BREXIT OPINION: Minorities have always been scapegoats

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Doncaster equality campaigner Nadeem Murtuja talks about his shock at hearing the referendum result, fears over rising racism and why Brexit is like Geri quitting the Spice Girls...

On the day of the EU referendum I was in Brussels, invited to speak on human-rights related issues.

It was the most surreal experience of my life as when I flew from the UK I had gone as European citizen with British nationality and when I returned I had lost my European citizenship.

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Heartbroken, looking for answers and leadership, I kept saying to myself: ‘I must respect democracy and the will of the people. I’m sure the people that so vehemently campaigned to leave will not renege on their promises and they will have a plan.’

Well, the fact is, there is no plan and the reneging has already begun.

I just don’t understand why the Electoral Commission, or even the Monarchy, does not step in - either abolish the Government or criminally charge politicians who have misled us.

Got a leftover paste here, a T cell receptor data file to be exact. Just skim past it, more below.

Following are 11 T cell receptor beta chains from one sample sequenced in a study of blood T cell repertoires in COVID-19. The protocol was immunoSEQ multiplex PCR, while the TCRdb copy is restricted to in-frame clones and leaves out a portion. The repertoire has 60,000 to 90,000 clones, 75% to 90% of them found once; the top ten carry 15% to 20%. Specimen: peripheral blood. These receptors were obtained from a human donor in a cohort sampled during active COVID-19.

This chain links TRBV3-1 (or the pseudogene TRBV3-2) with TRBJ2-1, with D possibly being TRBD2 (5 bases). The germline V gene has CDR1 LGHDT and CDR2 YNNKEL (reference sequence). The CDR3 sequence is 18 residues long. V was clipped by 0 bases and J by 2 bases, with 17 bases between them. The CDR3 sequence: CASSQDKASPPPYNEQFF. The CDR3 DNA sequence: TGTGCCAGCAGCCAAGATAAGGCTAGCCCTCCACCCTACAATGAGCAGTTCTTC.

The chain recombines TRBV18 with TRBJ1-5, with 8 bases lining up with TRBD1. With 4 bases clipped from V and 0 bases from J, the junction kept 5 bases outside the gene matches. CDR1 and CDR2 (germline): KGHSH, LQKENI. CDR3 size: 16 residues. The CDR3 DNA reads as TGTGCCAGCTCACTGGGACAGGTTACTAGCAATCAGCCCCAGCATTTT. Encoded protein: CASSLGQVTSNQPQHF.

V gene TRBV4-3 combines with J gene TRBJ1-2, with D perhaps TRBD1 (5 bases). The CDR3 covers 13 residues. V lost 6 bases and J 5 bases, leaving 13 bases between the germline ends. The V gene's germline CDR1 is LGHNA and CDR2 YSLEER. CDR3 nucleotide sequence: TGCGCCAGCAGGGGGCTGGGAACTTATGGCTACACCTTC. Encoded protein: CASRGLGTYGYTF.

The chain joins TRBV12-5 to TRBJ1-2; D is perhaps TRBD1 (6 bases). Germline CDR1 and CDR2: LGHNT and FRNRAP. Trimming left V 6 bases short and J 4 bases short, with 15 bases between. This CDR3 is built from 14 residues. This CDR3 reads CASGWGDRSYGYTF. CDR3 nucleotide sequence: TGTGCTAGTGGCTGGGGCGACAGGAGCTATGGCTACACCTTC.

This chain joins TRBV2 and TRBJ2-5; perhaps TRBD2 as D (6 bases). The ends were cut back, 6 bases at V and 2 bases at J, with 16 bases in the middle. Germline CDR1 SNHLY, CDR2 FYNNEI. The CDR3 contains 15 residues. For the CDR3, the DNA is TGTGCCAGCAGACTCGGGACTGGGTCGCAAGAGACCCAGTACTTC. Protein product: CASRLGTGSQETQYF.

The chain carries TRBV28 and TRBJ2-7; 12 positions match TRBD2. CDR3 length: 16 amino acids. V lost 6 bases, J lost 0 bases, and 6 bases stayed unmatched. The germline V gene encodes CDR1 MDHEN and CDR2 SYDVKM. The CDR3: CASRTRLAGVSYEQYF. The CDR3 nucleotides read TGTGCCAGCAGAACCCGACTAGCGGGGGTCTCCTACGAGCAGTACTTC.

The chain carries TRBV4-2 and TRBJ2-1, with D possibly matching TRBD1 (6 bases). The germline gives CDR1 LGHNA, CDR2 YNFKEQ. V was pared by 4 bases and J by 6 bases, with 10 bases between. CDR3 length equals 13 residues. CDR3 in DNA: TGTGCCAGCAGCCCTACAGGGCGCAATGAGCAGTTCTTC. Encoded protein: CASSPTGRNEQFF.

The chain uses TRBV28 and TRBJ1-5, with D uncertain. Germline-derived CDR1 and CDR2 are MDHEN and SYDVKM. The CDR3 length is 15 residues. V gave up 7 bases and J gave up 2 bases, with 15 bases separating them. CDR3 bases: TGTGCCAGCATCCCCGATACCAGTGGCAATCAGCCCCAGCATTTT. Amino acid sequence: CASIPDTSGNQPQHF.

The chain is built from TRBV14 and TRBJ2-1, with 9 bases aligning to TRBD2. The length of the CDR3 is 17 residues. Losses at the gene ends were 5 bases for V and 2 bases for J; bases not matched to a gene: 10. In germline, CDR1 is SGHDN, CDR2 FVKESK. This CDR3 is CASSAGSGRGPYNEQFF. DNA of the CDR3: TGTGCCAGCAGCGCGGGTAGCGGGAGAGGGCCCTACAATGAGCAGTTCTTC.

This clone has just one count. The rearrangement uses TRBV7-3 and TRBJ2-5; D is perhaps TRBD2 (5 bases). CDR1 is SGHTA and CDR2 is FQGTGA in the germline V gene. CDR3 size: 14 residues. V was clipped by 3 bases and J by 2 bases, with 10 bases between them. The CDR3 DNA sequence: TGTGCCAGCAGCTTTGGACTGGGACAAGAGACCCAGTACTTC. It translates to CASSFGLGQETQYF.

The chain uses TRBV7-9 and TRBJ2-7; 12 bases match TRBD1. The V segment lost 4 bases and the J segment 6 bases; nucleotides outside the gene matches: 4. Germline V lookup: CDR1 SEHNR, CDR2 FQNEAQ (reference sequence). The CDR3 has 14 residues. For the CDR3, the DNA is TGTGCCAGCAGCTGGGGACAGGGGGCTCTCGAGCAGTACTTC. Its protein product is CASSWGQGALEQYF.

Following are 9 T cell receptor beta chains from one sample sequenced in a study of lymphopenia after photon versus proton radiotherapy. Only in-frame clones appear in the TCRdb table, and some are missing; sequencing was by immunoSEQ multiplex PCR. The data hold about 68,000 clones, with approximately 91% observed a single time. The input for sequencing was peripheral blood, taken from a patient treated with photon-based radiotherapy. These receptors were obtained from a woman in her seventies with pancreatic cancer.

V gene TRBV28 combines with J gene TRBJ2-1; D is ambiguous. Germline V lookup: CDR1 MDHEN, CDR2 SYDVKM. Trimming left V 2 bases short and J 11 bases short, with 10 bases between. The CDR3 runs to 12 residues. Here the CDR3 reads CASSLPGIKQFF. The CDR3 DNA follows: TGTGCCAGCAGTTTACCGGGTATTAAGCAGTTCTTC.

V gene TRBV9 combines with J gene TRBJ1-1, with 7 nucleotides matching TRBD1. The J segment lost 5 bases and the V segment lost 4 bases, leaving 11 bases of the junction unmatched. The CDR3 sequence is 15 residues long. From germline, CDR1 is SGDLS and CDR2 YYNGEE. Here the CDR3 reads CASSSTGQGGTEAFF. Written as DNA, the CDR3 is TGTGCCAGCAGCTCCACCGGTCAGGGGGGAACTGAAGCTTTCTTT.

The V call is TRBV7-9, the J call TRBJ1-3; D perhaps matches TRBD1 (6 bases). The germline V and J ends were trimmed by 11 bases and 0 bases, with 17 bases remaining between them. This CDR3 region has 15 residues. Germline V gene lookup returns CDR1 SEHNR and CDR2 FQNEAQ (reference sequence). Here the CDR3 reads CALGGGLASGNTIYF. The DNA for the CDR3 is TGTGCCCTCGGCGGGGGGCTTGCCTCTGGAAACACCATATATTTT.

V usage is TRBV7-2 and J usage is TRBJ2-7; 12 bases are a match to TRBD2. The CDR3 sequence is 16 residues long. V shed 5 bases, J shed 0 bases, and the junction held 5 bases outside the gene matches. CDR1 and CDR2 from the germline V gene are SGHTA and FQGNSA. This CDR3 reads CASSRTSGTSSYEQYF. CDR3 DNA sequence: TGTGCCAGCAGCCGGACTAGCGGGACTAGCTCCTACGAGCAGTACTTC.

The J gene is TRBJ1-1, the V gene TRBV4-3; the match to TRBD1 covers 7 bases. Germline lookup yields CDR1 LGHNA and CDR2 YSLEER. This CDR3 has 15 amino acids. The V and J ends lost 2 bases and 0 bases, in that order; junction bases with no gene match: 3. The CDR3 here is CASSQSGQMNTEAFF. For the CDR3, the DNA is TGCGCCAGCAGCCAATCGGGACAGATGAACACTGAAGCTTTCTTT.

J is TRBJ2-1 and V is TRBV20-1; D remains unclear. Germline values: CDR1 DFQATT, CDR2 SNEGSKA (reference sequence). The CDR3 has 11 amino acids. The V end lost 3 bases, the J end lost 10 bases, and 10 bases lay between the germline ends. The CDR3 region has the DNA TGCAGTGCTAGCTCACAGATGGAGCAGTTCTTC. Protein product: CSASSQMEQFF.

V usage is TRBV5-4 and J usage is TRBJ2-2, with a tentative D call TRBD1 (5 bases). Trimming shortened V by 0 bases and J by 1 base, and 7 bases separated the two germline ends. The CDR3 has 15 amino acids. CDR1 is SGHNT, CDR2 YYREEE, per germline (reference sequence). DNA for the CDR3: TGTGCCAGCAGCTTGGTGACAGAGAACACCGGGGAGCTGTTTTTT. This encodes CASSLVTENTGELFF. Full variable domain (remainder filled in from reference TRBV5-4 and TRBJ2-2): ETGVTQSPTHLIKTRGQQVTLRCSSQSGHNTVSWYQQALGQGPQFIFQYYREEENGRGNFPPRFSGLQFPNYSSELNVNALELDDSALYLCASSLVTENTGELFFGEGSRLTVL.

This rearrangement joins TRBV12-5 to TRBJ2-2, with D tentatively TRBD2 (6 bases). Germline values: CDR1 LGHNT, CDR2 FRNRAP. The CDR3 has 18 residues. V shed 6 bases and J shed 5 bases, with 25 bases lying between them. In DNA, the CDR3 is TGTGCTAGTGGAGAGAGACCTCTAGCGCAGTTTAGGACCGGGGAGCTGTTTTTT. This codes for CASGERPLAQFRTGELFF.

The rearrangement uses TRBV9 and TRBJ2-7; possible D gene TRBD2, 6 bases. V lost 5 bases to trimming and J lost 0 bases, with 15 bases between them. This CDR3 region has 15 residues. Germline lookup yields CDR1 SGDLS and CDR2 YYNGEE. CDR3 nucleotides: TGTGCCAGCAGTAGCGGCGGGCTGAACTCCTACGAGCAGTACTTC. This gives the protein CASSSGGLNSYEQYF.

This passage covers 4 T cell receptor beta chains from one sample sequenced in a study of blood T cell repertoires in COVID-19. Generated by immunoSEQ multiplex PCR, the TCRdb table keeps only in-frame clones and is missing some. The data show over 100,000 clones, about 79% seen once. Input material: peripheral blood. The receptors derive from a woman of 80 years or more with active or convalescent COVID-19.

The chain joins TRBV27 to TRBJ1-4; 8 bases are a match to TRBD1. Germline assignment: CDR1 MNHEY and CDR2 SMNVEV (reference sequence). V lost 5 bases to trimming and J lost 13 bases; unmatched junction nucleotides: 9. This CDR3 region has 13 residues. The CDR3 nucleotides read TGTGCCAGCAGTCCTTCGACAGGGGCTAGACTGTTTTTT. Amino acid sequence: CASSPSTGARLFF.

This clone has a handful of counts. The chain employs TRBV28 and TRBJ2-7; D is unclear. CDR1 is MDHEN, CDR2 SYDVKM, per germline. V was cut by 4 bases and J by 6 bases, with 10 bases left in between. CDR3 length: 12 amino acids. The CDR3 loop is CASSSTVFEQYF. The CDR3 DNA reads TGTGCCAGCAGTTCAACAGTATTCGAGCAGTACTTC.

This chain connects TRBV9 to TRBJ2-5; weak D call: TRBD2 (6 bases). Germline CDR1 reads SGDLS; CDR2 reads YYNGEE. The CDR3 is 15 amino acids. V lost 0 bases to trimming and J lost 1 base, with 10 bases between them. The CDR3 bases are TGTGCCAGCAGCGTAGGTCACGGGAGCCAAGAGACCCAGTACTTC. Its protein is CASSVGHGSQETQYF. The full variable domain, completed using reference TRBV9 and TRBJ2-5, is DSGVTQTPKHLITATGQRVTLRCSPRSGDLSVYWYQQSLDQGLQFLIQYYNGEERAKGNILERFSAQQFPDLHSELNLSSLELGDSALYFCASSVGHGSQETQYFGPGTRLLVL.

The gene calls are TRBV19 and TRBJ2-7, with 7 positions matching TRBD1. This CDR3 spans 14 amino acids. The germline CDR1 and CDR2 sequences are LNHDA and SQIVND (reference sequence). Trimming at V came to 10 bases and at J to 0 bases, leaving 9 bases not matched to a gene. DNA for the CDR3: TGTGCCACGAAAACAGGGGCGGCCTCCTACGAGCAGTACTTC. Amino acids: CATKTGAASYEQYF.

For example, I want to know why the NHS will not receive the £350m we were promised and why Article 50 is unlikely to be triggered.

Speaking to people in Brussels, they all had one message and that is that in the future we can no longer blame them for the ills of Britain, particularly British people who feel abandoned.

The fact is, minorities have always been the scapegoats for the failure of institutions and politicians to transform the lives of poor people and this is despite the fact that minorities have consistently been discriminated against in public life and if they dare to challenge the status quo their voices are suppressed.

Now racist incidents are on the rise, with some people thinking they have a free license to abuse without consequences.

Those that speak to me have no confidence in the local council or police force, a point that is validated by South Yorkshire Police and Crime Commissioner’s own police and crime plan.

On top of that, many of you will recall that I wrote in my column back in February this year that hate crime in Doncaster was not falling and although I attended a meeting in April to support the police and council develop this, I have not anything since.

Maybe it is because the commitments that I demanded for equality are commitments they simply can’t relate to or sign up to?

Finally, for me,the Brexit vote is comparable to when Geri left the Spice Girls, over-estimating individual talent. I just hope for the sake of the country the Brexit outcome for our children will not be the same...

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